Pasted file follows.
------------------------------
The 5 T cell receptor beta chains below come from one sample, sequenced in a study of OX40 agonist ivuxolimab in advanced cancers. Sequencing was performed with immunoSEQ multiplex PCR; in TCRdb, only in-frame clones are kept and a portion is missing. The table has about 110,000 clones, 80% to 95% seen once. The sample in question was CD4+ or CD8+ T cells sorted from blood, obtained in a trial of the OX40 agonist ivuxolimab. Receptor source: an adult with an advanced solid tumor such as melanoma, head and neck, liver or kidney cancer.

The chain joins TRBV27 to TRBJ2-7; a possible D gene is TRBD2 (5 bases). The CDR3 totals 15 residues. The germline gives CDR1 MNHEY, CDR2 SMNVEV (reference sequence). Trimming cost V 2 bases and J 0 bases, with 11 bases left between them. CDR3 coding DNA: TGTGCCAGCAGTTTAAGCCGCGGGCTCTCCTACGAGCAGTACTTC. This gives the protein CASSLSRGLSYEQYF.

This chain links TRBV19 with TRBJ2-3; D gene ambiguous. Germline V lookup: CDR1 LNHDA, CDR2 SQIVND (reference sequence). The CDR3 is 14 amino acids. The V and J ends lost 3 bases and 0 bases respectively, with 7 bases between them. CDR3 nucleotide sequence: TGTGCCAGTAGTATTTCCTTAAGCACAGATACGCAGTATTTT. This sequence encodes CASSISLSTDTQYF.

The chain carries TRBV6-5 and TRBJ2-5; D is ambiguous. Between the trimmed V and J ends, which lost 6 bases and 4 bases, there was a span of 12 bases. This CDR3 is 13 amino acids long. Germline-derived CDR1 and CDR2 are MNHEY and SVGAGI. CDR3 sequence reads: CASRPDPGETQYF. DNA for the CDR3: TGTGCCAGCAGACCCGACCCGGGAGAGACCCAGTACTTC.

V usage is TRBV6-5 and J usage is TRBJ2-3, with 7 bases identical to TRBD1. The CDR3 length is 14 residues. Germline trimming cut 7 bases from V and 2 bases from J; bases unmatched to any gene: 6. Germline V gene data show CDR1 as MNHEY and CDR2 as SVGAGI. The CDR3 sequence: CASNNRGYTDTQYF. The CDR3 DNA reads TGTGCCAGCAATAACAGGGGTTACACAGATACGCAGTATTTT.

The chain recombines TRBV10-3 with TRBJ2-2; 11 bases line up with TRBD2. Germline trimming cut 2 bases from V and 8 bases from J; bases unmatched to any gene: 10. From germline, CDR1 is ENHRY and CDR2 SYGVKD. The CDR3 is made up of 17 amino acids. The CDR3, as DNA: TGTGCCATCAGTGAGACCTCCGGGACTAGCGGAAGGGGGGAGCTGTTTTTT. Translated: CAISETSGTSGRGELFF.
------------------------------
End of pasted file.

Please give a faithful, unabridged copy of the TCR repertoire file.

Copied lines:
The 5 T cell receptor beta chains below come from one sample, sequenced in a study of OX40 agonist ivuxolimab in advanced cancers. Sequencing was performed with immunoSEQ multiplex PCR; in TCRdb, only in-frame clones are kept and a portion is missing. The table has about 110,000 clones, 80% to 95% seen once. The sample in question was CD4+ or CD8+ T cells sorted from blood, obtained in a trial of the OX40 agonist ivuxolimab. Receptor source: an adult with an advanced solid tumor such as melanoma, head and neck, liver or kidney cancer.

The chain joins TRBV27 to TRBJ2-7; a possible D gene is TRBD2 (5 bases). The CDR3 totals 15 residues. The germline gives CDR1 MNHEY, CDR2 SMNVEV (reference sequence). Trimming cost V 2 bases and J 0 bases, with 11 bases left between them. CDR3 coding DNA: TGTGCCAGCAGTTTAAGCCGCGGGCTCTCCTACGAGCAGTACTTC. This gives the protein CASSLSRGLSYEQYF.

This chain links TRBV19 with TRBJ2-3; D gene ambiguous. Germline V lookup: CDR1 LNHDA, CDR2 SQIVND (reference sequence). The CDR3 is 14 amino acids. The V and J ends lost 3 bases and 0 bases respectively, with 7 bases between them. CDR3 nucleotide sequence: TGTGCCAGTAGTATTTCCTTAAGCACAGATACGCAGTATTTT. This sequence encodes CASSISLSTDTQYF.

The chain carries TRBV6-5 and TRBJ2-5; D is ambiguous. Between the trimmed V and J ends, which lost 6 bases and 4 bases, there was a span of 12 bases. This CDR3 is 13 amino acids long. Germline-derived CDR1 and CDR2 are MNHEY and SVGAGI. CDR3 sequence reads: CASRPDPGETQYF. DNA for the CDR3: TGTGCCAGCAGACCCGACCCGGGAGAGACCCAGTACTTC.

V usage is TRBV6-5 and J usage is TRBJ2-3, with 7 bases identical to TRBD1. The CDR3 length is 14 residues. Germline trimming cut 7 bases from V and 2 bases from J; bases unmatched to any gene: 6. Germline V gene data show CDR1 as MNHEY and CDR2 as SVGAGI. The CDR3 sequence: CASNNRGYTDTQYF. The CDR3 DNA reads TGTGCCAGCAATAACAGGGGTTACACAGATACGCAGTATTTT.

The chain recombines TRBV10-3 with TRBJ2-2; 11 bases line up with TRBD2. Germline trimming cut 2 bases from V and 8 bases from J; bases unmatched to any gene: 10. From germline, CDR1 is ENHRY and CDR2 SYGVKD. The CDR3 is made up of 17 amino acids. The CDR3, as DNA: TGTGCCATCAGTGAGACCTCCGGGACTAGCGGAAGGGGGGAGCTGTTTTTT. Translated: CAISETSGTSGRGELFF.